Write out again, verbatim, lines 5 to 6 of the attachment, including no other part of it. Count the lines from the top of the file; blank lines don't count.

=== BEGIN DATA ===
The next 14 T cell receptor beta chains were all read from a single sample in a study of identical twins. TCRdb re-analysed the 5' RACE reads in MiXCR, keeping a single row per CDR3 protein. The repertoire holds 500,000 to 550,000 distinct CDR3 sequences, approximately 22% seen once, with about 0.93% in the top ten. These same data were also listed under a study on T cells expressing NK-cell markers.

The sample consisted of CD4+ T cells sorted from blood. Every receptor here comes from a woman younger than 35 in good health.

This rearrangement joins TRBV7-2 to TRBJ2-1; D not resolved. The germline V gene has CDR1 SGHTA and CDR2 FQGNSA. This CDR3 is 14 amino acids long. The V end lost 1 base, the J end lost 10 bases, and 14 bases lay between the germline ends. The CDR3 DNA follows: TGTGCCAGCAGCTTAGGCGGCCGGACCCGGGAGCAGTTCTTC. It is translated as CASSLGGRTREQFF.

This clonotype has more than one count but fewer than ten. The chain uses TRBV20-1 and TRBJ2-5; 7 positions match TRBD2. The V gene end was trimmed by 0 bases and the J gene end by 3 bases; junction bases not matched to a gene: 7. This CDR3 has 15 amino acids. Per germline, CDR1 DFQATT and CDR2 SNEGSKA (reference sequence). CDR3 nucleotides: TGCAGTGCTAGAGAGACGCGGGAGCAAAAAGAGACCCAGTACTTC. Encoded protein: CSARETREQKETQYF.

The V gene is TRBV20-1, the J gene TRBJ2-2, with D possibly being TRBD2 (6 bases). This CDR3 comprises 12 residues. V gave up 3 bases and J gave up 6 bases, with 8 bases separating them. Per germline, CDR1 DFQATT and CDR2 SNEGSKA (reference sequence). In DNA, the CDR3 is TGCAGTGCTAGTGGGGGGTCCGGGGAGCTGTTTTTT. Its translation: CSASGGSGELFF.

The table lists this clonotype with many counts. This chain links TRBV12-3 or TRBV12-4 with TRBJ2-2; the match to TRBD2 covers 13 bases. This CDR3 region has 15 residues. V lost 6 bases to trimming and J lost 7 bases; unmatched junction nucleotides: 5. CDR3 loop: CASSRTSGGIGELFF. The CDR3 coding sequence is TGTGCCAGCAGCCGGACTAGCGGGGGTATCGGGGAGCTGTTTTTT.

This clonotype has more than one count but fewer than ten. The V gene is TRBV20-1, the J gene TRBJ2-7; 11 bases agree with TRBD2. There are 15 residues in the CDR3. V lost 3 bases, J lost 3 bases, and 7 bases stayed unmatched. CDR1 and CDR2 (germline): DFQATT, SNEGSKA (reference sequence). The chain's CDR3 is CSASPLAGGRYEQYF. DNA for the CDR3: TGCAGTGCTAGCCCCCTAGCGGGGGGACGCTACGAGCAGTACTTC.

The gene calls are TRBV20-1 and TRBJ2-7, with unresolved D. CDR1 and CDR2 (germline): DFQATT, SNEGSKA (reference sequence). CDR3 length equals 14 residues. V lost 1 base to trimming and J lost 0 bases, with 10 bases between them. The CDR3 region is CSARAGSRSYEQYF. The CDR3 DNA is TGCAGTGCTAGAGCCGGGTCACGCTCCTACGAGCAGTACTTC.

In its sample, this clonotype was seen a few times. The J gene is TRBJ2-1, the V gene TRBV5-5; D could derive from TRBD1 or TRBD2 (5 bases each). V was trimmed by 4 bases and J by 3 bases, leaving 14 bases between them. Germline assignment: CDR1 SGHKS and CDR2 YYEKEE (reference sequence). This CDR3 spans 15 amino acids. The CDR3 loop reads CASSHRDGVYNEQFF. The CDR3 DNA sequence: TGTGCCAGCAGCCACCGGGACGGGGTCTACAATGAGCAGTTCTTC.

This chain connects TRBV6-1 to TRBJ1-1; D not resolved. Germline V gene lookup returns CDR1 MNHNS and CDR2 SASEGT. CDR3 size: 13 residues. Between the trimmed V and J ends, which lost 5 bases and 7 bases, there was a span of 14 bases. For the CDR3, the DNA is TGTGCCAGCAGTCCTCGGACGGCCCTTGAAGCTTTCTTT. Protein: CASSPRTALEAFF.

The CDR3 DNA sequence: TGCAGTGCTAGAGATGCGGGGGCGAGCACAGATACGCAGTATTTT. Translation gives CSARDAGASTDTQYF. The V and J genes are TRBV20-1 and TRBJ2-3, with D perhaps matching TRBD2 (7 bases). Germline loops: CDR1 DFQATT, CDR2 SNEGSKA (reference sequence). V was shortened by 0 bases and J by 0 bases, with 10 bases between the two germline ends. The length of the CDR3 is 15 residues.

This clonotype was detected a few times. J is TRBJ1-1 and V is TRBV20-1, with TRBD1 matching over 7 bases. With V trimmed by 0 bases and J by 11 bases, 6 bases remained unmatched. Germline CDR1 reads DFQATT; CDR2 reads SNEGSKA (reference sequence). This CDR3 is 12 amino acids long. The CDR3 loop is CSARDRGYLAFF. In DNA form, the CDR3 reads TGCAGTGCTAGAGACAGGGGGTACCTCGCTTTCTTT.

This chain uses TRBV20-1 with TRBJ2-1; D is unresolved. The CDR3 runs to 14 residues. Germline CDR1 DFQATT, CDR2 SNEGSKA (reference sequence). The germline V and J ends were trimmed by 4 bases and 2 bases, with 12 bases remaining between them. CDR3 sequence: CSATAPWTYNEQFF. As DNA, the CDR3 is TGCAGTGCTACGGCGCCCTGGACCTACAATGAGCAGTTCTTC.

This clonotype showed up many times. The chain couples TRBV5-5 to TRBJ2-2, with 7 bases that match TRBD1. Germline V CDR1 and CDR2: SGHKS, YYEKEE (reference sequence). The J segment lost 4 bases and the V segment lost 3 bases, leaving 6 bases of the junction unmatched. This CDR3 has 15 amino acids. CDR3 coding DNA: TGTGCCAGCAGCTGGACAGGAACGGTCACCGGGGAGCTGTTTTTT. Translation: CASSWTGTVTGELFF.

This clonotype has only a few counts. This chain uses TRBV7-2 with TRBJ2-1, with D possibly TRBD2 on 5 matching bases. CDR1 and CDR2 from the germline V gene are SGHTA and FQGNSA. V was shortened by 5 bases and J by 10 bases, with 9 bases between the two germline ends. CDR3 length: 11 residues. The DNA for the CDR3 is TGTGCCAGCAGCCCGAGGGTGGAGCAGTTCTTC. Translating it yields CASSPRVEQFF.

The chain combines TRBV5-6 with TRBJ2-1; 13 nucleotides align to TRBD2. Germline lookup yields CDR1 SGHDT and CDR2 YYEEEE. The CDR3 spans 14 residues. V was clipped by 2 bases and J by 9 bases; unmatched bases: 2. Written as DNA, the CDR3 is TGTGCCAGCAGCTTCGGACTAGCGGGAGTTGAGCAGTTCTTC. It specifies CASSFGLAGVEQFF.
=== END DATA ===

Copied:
The V gene is TRBV20-1, the J gene TRBJ2-2, with D possibly being TRBD2 (6 bases). This CDR3 comprises 12 residues. V gave up 3 bases and J gave up 6 bases, with 8 bases separating them. Per germline, CDR1 DFQATT and CDR2 SNEGSKA (reference sequence). In DNA, the CDR3 is TGCAGTGCTAGTGGGGGGTCCGGGGAGCTGTTTTTT. Its translation: CSASGGSGELFF.

The table lists this clonotype with many counts. This chain links TRBV12-3 or TRBV12-4 with TRBJ2-2; the match to TRBD2 covers 13 bases. This CDR3 region has 15 residues. V lost 6 bases to trimming and J lost 7 bases; unmatched junction nucleotides: 5. CDR3 loop: CASSRTSGGIGELFF. The CDR3 coding sequence is TGTGCCAGCAGCCGGACTAGCGGGGGTATCGGGGAGCTGTTTTTT.